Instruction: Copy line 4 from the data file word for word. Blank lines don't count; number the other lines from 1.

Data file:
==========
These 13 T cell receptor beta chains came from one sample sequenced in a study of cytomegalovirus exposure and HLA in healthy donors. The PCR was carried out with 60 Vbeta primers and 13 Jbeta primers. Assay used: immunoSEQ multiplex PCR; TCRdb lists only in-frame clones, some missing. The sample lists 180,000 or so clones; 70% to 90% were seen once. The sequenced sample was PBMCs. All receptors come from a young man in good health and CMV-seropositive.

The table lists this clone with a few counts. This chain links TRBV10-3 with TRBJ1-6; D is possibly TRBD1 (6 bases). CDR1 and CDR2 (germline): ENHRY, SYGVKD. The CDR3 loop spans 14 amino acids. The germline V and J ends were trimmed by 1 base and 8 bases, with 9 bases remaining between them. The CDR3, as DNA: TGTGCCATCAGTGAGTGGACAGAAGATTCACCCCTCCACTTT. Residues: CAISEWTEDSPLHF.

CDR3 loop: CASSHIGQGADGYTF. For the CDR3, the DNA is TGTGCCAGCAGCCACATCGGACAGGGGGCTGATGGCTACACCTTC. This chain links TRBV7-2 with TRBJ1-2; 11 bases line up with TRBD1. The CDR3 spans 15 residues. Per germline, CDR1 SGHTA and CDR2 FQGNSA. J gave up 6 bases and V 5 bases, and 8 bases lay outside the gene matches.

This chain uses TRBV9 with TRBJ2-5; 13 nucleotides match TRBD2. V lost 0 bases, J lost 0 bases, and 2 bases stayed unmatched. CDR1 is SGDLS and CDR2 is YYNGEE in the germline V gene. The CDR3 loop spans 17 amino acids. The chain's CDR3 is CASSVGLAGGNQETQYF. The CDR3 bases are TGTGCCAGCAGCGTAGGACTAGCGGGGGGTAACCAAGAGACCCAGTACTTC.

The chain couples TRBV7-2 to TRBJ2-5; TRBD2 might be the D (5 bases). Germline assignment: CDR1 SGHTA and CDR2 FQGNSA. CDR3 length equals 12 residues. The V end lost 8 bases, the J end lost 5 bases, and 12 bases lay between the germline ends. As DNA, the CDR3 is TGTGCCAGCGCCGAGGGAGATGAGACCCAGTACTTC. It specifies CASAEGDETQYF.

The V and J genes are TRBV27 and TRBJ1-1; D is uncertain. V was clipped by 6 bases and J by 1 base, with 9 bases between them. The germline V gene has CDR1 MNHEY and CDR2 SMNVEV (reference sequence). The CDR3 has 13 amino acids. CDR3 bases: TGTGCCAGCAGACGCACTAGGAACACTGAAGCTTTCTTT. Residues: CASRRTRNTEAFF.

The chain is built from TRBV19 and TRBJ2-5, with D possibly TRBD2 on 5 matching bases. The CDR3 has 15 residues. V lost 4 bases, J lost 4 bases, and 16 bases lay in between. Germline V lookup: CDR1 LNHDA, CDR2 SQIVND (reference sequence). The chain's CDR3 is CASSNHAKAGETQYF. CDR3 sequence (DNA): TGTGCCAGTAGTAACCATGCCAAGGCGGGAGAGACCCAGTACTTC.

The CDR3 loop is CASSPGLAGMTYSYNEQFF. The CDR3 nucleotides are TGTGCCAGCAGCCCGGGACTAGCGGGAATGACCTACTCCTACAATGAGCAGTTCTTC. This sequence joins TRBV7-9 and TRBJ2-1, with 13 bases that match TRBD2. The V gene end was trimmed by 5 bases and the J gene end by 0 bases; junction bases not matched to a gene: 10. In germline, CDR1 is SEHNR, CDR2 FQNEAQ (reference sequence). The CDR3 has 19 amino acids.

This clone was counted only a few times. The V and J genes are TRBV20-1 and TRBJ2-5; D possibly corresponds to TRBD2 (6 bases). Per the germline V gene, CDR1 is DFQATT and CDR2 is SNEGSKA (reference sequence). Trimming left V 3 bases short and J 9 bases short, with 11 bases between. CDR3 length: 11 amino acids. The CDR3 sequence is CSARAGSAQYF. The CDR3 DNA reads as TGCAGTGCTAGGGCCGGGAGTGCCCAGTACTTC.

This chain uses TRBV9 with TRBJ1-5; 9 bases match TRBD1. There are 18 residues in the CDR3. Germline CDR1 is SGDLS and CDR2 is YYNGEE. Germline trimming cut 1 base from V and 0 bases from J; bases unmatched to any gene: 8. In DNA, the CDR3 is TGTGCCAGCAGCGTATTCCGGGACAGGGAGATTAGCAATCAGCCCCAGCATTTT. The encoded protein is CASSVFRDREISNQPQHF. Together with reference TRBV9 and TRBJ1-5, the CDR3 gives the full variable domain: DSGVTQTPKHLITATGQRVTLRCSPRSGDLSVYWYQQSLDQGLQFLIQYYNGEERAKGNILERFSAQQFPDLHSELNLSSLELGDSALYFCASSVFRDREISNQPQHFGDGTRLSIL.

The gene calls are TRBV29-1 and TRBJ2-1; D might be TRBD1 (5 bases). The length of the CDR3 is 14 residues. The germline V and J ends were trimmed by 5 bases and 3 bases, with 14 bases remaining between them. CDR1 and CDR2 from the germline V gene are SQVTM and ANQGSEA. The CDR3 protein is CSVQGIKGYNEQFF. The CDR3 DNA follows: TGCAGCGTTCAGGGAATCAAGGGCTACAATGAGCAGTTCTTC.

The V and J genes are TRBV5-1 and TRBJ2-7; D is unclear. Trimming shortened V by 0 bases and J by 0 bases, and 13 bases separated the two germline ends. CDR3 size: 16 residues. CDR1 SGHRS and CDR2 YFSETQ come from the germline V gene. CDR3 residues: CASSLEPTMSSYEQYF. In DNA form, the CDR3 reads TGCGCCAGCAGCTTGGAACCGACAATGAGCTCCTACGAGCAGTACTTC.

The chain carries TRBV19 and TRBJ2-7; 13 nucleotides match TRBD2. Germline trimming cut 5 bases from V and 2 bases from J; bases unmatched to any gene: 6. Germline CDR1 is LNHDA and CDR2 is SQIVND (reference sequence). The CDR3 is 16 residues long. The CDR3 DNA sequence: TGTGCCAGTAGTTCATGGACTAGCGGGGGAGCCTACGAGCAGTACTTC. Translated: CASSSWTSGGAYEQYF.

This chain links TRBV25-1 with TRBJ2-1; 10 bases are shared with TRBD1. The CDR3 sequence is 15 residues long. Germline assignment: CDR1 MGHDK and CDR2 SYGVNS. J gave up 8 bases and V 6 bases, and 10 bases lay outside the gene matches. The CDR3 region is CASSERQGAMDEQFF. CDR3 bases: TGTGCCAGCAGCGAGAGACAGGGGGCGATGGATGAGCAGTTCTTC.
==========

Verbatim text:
This chain uses TRBV9 with TRBJ2-5; 13 nucleotides match TRBD2. V lost 0 bases, J lost 0 bases, and 2 bases stayed unmatched. CDR1 is SGDLS and CDR2 is YYNGEE in the germline V gene. The CDR3 loop spans 17 amino acids. The chain's CDR3 is CASSVGLAGGNQETQYF. The CDR3 bases are TGTGCCAGCAGCGTAGGACTAGCGGGGGGTAACCAAGAGACCCAGTACTTC.